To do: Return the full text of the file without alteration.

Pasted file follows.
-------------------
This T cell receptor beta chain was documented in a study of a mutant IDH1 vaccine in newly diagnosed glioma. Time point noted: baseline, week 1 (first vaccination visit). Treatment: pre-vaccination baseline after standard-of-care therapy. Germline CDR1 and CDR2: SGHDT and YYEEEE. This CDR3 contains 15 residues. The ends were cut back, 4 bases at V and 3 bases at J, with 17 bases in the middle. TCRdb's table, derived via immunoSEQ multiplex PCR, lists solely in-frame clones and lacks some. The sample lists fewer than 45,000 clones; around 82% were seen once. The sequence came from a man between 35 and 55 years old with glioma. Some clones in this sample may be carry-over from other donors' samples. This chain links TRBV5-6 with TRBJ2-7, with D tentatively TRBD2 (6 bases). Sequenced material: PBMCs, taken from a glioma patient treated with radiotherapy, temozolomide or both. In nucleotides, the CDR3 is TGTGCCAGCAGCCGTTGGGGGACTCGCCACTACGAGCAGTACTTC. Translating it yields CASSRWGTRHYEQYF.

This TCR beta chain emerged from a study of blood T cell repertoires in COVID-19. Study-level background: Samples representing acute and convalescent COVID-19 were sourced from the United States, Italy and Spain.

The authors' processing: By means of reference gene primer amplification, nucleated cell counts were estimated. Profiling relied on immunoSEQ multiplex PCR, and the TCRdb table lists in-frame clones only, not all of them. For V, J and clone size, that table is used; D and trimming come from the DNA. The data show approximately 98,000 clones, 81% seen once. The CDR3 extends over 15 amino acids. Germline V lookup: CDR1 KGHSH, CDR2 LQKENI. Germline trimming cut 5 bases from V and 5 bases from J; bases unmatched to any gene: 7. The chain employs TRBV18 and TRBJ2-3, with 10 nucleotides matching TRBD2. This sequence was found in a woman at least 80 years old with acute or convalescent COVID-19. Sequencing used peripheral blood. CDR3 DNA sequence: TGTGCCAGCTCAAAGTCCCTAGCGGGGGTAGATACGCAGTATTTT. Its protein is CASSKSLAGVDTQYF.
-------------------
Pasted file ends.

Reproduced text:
This T cell receptor beta chain was documented in a study of a mutant IDH1 vaccine in newly diagnosed glioma. Time point noted: baseline, week 1 (first vaccination visit). Treatment: pre-vaccination baseline after standard-of-care therapy. Germline CDR1 and CDR2: SGHDT and YYEEEE. This CDR3 contains 15 residues. The ends were cut back, 4 bases at V and 3 bases at J, with 17 bases in the middle. TCRdb's table, derived via immunoSEQ multiplex PCR, lists solely in-frame clones and lacks some. The sample lists fewer than 45,000 clones; around 82% were seen once. The sequence came from a man between 35 and 55 years old with glioma. Some clones in this sample may be carry-over from other donors' samples. This chain links TRBV5-6 with TRBJ2-7, with D tentatively TRBD2 (6 bases). Sequenced material: PBMCs, taken from a glioma patient treated with radiotherapy, temozolomide or both. In nucleotides, the CDR3 is TGTGCCAGCAGCCGTTGGGGGACTCGCCACTACGAGCAGTACTTC. Translating it yields CASSRWGTRHYEQYF.

This TCR beta chain emerged from a study of blood T cell repertoires in COVID-19. Study-level background: Samples representing acute and convalescent COVID-19 were sourced from the United States, Italy and Spain.

The authors' processing: By means of reference gene primer amplification, nucleated cell counts were estimated. Profiling relied on immunoSEQ multiplex PCR, and the TCRdb table lists in-frame clones only, not all of them. For V, J and clone size, that table is used; D and trimming come from the DNA. The data show approximately 98,000 clones, 81% seen once. The CDR3 extends over 15 amino acids. Germline V lookup: CDR1 KGHSH, CDR2 LQKENI. Germline trimming cut 5 bases from V and 5 bases from J; bases unmatched to any gene: 7. The chain employs TRBV18 and TRBJ2-3, with 10 nucleotides matching TRBD2. This sequence was found in a woman at least 80 years old with acute or convalescent COVID-19. Sequencing used peripheral blood. CDR3 DNA sequence: TGTGCCAGCTCAAAGTCCCTAGCGGGGGTAGATACGCAGTATTTT. Its protein is CASSKSLAGVDTQYF.